Autoimmune conditions, such as rheumatoid arthritis and lupus, can have ocular manifestations detectable in an eye exam. Inflammation of the eye, known as uveitis and iritis, can be a marker for these conditions. Eye doctors may also observe dry eyes, a common symptom associated with Sjögren’s syndrome, another autoimmune disorder. Early detection of these signs can lead to prompt referral for systemic evaluation and management, highlighting the critical role of eye exams in diagnosing systemic autoimmune diseases.


Certain types of cancer can also be identified through careful examination of the eye. For instance, an eye exam can reveal signs of melanoma in the eye, known as ocular melanoma, which may manifest as a dark spot and present as an elevated lesion under the retina.

Additionally, leukemic blood cells can accumulate in the eye. In rare cases, primary tumours in other body parts can metastasize to the eye, indicating the presence of cancer elsewhere. Regular eye check-ups can thus play a vital role in the early detection of these conditions, potentially leading to quicker interventions and better outcomes.

Neurological Disorders

Neurological disorders, including conditions like multiple sclerosis (MS) and Parkinson’s disease, can also impact eye health. An eye exam may expose subtle changes in eye movement or vision function that suggest a neurological disorder. In the case of MS, optic neuritis—inflammation of the optic nerve—can be an early sign. At the same time, Parkinson’s disease may be indicated by reduced blinking and difficulty controlling eye movements. Catching these symptoms early can be crucial for diagnosing and managing these neurological conditions.

Infectious Conditions

Infections such as HIV/AIDS or syphilis can affect the eye, leading to distinctive symptoms detectable during an eye exam. For instance, HIV-related retinopathy is the most common eye condition for individuals with HIV, presenting as cotton-wool spots and hemorrhages. Meanwhile, syphilis can cause inflammation inside the eye, known as uveitis. An optometrist’s ability to identify these signs early on can play a critical role in diagnosing and managing these infectious diseases, illuminating the vital link between eye health and overall wellness.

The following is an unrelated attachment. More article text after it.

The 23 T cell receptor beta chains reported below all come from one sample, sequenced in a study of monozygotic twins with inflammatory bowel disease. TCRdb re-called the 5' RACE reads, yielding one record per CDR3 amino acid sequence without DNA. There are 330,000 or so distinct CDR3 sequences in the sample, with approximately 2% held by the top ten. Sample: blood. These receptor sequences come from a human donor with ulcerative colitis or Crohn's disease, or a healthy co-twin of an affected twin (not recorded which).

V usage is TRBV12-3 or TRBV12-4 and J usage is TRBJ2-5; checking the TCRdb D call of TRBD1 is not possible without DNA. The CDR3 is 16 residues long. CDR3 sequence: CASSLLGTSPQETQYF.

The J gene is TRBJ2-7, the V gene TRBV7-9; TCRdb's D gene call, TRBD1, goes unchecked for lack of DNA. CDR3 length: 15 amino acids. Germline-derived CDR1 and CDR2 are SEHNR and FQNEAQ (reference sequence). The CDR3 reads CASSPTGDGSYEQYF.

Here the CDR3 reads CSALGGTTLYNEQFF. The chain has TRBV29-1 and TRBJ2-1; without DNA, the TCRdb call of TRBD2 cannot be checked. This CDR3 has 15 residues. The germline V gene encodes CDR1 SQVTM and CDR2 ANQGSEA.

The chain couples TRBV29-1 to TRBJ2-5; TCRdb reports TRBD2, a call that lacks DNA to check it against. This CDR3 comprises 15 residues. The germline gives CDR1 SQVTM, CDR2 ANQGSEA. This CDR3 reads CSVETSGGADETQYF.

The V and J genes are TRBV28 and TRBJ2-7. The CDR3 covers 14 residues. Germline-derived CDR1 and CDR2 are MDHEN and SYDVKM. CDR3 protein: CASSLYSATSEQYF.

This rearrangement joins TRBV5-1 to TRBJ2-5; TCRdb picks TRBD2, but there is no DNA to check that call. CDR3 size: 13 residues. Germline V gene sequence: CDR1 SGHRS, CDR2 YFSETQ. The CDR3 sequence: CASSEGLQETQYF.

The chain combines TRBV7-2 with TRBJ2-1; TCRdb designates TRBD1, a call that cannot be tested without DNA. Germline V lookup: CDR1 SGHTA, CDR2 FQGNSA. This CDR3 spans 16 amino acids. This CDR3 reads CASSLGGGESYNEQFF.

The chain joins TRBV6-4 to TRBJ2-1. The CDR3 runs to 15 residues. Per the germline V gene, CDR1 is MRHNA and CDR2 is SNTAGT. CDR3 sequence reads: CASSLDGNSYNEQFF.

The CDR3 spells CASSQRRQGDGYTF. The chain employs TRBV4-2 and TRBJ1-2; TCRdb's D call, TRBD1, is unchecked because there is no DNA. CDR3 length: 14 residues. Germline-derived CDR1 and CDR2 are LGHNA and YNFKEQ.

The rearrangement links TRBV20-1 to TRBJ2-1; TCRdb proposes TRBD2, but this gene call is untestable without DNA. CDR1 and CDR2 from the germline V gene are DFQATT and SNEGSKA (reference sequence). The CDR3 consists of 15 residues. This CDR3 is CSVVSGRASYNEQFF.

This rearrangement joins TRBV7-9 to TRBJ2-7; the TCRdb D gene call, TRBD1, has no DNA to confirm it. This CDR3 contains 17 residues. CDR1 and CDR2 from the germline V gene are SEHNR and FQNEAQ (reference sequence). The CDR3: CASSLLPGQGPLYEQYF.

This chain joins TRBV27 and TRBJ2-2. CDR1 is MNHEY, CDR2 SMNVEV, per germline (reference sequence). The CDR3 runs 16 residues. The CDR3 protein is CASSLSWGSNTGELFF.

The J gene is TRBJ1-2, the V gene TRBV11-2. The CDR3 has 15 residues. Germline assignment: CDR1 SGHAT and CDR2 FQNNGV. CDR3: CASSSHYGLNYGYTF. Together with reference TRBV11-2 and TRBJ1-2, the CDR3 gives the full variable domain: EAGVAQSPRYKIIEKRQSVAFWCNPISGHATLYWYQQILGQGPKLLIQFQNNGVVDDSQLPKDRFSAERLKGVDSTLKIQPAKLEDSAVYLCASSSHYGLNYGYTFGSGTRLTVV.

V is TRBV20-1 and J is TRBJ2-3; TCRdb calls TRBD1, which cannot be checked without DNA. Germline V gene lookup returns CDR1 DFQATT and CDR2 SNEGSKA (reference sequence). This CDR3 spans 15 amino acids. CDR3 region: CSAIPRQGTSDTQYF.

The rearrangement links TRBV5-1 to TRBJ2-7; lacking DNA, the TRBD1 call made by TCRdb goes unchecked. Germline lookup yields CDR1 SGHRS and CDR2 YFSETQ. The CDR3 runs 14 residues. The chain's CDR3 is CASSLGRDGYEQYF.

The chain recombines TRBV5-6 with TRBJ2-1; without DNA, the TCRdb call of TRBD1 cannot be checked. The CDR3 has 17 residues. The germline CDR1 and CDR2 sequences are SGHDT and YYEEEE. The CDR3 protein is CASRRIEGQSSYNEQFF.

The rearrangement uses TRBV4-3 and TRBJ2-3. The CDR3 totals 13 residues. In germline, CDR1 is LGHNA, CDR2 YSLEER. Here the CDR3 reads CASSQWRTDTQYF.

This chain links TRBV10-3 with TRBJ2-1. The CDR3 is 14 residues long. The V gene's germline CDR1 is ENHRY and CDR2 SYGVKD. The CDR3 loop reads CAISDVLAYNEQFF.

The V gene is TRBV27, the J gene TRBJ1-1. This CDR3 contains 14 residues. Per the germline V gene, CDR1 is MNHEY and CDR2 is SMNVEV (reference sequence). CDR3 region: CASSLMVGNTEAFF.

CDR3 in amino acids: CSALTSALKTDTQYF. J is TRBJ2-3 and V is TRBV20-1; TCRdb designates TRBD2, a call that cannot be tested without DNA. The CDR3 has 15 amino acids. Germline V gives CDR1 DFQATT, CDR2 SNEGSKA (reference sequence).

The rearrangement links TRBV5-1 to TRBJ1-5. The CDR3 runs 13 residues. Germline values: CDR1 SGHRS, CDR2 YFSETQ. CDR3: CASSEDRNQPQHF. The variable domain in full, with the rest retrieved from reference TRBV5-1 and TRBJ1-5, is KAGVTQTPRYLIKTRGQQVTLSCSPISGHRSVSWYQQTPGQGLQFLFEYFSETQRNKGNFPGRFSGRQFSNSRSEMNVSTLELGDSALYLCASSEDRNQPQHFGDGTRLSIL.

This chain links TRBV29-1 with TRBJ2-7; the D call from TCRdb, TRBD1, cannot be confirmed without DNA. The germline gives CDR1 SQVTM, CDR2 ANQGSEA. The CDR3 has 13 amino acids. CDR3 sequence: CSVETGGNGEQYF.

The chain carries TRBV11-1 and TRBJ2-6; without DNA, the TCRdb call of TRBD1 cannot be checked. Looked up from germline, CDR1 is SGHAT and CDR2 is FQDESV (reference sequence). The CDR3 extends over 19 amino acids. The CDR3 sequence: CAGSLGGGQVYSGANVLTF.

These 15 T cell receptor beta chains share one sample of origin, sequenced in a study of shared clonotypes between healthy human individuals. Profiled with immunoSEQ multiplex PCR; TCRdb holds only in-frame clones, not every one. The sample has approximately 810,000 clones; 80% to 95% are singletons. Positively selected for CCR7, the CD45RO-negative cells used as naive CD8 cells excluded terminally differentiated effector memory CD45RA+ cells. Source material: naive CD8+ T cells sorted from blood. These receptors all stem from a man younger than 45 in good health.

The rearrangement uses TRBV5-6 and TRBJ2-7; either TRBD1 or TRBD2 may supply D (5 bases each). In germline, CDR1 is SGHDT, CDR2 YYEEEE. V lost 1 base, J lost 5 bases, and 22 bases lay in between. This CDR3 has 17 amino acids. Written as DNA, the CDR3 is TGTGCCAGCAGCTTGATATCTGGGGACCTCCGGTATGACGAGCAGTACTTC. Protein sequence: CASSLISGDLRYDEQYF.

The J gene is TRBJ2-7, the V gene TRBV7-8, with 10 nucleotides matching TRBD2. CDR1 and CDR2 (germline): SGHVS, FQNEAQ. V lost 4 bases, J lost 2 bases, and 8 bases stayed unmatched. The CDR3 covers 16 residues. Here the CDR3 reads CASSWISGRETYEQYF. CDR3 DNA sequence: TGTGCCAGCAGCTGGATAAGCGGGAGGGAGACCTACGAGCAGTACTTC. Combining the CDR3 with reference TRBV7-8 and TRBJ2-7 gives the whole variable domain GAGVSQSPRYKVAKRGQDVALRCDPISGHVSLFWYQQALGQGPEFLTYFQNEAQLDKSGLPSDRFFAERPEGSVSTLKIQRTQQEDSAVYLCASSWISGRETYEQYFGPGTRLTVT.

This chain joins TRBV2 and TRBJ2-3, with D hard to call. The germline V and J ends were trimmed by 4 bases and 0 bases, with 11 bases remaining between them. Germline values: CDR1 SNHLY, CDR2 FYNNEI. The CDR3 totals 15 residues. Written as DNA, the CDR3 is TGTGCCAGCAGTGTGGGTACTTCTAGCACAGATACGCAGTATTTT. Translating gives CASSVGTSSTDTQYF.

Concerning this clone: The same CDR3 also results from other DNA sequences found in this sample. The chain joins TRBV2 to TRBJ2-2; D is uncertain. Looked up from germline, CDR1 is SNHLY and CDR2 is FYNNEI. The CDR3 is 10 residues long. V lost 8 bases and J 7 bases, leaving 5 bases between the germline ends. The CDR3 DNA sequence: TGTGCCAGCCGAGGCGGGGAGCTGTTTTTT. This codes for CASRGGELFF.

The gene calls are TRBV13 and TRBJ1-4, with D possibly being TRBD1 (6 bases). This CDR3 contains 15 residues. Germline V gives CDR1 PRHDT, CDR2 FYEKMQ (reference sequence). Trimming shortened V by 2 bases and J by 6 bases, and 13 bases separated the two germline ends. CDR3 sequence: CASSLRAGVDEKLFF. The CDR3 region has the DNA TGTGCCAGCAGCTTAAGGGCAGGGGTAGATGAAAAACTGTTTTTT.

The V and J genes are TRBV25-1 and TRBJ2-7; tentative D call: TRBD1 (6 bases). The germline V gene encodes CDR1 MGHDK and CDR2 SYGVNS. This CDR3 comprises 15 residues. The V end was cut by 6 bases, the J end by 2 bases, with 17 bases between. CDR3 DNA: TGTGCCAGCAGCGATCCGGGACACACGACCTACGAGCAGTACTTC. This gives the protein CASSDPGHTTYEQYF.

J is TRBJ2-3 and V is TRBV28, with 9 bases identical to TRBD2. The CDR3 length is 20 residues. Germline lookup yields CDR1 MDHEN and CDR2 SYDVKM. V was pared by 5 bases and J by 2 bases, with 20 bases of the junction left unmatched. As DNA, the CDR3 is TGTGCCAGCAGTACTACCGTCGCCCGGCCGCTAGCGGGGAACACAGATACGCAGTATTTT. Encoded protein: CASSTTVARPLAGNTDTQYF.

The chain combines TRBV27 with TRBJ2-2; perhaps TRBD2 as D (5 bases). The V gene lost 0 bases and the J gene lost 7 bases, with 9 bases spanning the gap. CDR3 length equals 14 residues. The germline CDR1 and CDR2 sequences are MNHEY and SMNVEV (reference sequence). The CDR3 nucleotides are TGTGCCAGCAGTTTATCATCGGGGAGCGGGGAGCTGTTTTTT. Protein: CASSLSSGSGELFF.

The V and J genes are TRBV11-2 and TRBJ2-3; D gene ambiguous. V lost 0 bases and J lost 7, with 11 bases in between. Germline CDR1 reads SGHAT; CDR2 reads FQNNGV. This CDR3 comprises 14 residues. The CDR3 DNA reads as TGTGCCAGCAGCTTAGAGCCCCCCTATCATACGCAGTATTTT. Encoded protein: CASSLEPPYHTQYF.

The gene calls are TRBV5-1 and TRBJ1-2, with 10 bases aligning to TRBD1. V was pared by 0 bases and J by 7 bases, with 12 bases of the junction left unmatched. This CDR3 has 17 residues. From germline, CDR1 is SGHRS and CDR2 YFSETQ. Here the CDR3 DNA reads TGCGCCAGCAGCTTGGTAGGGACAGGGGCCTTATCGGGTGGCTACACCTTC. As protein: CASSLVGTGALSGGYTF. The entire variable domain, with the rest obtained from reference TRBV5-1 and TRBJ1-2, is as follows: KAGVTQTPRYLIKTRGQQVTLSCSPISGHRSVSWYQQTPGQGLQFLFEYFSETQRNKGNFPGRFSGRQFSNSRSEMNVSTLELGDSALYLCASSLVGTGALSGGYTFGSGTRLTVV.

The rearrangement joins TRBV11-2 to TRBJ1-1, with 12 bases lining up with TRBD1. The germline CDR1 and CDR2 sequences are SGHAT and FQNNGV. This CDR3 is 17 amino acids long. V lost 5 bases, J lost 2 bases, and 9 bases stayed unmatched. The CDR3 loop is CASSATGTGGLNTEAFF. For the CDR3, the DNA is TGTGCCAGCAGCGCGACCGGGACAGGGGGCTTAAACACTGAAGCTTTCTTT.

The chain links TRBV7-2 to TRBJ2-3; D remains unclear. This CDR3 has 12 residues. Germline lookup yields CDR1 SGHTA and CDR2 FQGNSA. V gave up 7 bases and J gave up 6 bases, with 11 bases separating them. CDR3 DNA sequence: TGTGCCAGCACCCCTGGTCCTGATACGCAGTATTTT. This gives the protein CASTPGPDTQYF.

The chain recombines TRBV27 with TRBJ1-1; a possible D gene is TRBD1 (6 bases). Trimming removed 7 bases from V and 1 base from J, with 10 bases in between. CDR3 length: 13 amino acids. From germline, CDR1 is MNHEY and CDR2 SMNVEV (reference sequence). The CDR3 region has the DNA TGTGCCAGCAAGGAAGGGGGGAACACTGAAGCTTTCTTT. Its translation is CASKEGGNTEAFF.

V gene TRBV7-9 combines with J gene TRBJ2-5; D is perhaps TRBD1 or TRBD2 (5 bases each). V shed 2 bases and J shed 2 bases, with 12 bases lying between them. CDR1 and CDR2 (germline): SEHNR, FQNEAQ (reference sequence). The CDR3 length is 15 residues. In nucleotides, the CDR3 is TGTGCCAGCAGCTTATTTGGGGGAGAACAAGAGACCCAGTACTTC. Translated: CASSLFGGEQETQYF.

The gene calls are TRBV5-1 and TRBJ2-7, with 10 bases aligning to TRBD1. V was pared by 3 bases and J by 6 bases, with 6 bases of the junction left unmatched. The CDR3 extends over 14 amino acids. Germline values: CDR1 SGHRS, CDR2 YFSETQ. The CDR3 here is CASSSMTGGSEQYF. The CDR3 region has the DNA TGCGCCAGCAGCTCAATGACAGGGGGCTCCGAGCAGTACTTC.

Taking Charge of Your Health

What appears as a straightforward checkup of one’s vision can unveil many underlying health issues. Optometrists can provide crucial insights into your overall well-being by peeling back the eye’s complex layers. This underscores the necessity of regular eye exams beyond just updating prescriptions.

Your eyes aren’t just the lenses through which you see the world; they’re a crucial indicator of your health. Don’t wait for symptoms to become problems—visit Headwaters Optometry in Orangeville for a comprehensive eye exam. Book an appointment to schedule your eye health checkup and take an active step towards comprehensive wellness.

Written by Dr. Patrick J. Brodie

Dr. Patrick J. Brodie began practicing optometry in Orangeville and New Hamburg in 1985, after graduating from the University of Waterloo School of Optometry in the same year. He built a base of patients over the next 3 years, and in 1988 he joined his practice with that of Dr. Robert Orr. The partnership allowed the doctors to serve more patients from a larger area and provided the required financial support to bring the newest technologies to their practice.